Scientists from the Graduate School of Advanced Science and Engineering at Waseda University, Japan, developed RaptGen, a variational autoencoder for in silico aptamer generation. RaptGen takes advantage of a profile hidden Markov model decoder to address motif sequences efficiently. The model could accelerate nucleic-acid-based therapeutics.
Nucleic acid aptamers are created by an in vitro molecular evolution technique called systematic evolution of ligands by exponential enrichment (SELEX). Different candidates are restricted by actual sequencing information from an experiment.
In this study, the scientists explain the developmental cycle of RaptGen, which is a variational autoencoder for in silico aptamer generation. RaptGen takes advantage of a profile hidden Markov model decoder to address motif sequences efficiently.
They showed that RaptGen embedded the simulation sequence information into low-dimensional latent space based on motif data.
The researchers likewise performed sequence embedding by the utilization of two autonomous SELEX datasets. RaptGen effectively produced aptamers from the latent space even though they were excluded from high-throughput sequencing.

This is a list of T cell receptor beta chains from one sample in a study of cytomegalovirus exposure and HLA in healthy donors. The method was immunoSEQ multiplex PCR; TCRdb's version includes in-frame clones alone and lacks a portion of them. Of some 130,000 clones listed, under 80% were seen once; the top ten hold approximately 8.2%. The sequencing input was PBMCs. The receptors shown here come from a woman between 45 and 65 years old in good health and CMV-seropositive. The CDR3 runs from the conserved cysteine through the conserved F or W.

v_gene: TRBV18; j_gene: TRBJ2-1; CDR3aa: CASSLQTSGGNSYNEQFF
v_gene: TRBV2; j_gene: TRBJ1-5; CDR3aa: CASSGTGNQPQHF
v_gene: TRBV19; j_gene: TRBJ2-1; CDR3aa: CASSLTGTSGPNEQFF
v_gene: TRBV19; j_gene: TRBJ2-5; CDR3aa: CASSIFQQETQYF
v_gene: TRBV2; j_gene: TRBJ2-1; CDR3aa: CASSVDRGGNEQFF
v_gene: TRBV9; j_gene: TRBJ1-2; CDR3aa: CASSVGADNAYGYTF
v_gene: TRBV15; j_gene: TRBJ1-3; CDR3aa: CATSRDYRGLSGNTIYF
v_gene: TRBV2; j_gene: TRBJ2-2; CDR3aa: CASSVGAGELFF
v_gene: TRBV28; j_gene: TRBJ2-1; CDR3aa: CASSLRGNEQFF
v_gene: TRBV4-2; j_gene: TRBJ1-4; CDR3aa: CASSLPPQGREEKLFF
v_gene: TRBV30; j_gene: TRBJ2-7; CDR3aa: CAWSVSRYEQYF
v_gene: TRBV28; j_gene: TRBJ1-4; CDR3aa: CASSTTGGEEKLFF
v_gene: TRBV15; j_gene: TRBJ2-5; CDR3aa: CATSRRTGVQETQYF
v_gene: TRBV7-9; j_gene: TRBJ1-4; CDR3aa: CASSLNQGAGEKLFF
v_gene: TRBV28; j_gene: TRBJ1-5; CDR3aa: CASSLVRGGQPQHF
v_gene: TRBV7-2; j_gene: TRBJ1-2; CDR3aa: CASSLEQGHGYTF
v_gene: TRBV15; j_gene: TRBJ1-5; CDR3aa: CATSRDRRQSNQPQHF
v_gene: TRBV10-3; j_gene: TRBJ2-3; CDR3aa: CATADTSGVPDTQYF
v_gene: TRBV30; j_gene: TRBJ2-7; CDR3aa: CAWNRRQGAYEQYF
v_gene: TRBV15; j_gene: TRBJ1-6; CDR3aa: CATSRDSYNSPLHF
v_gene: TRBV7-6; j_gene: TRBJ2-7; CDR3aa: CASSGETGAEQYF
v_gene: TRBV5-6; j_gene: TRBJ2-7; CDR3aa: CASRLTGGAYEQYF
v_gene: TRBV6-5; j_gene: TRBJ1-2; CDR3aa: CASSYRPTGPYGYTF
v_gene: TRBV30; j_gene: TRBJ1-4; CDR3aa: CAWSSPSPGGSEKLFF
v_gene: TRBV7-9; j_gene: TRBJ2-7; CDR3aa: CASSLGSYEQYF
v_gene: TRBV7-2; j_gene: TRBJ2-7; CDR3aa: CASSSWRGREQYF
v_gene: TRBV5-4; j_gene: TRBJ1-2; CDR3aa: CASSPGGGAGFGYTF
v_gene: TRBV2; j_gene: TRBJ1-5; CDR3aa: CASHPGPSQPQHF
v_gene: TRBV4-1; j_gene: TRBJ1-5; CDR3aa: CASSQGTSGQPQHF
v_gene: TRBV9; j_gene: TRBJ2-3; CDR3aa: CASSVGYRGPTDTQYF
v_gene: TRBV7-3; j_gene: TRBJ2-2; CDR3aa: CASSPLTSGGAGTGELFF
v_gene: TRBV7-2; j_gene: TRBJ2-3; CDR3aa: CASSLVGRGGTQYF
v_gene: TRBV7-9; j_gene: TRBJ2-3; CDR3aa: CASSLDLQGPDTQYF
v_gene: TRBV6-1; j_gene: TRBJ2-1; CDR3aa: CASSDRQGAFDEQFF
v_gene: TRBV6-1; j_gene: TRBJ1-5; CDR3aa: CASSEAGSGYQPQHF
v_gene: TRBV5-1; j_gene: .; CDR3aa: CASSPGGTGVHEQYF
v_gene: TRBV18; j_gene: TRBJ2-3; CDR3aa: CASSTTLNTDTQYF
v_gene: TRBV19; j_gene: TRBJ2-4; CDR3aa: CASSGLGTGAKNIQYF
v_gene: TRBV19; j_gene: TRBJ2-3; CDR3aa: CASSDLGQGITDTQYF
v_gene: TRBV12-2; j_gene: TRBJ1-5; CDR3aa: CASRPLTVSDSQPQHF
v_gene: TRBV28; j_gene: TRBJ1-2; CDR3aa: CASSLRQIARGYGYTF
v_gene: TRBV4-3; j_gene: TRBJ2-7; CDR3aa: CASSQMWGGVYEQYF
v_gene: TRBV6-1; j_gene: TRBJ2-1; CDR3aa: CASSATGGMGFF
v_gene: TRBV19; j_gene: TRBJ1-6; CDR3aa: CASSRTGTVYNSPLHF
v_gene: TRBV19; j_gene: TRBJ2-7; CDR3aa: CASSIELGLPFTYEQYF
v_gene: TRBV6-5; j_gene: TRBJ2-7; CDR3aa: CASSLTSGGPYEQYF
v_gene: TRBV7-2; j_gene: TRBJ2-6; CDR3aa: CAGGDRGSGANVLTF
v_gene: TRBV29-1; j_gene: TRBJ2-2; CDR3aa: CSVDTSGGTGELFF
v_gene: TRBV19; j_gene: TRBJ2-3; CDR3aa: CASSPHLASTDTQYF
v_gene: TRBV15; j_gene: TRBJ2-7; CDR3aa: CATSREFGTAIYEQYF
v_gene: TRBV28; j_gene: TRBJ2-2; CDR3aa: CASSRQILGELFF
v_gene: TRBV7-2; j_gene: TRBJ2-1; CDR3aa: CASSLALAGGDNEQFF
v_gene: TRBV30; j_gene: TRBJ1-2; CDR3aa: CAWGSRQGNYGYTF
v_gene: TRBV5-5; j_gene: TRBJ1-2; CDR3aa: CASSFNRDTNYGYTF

RaptGen could likewise produce a truncated aptamer with a short learning model. The scientists showed the way that RaptGen could be applied to activity-guided aptamer generation as per Bayesian optimization. They inferred that a generative strategy by RaptGen and latent representation are valuable for aptamer discovery.
Aptamers: What and Why?
Aptamers are short single-stranded oligonucleotides that bind to explicit targets through their three-dimensional folding structure.
They are known to be analogous to antibodies and have a range of utilizations, including therapeutics, biosensors, and diagnostics. The upsides of aptamers are that they are quickly developed by in vitro generation, are low immunogenic, and have a wide scope of binding targets, which include metal ions, proteins, transcriptional factors, viruses, organic molecules, and bacteria.
Aptamers are produced by the systematic evolution of ligands by exponential enrichment (SELEX). SELEX includes iterations of affinity-based separation and sequence amplification.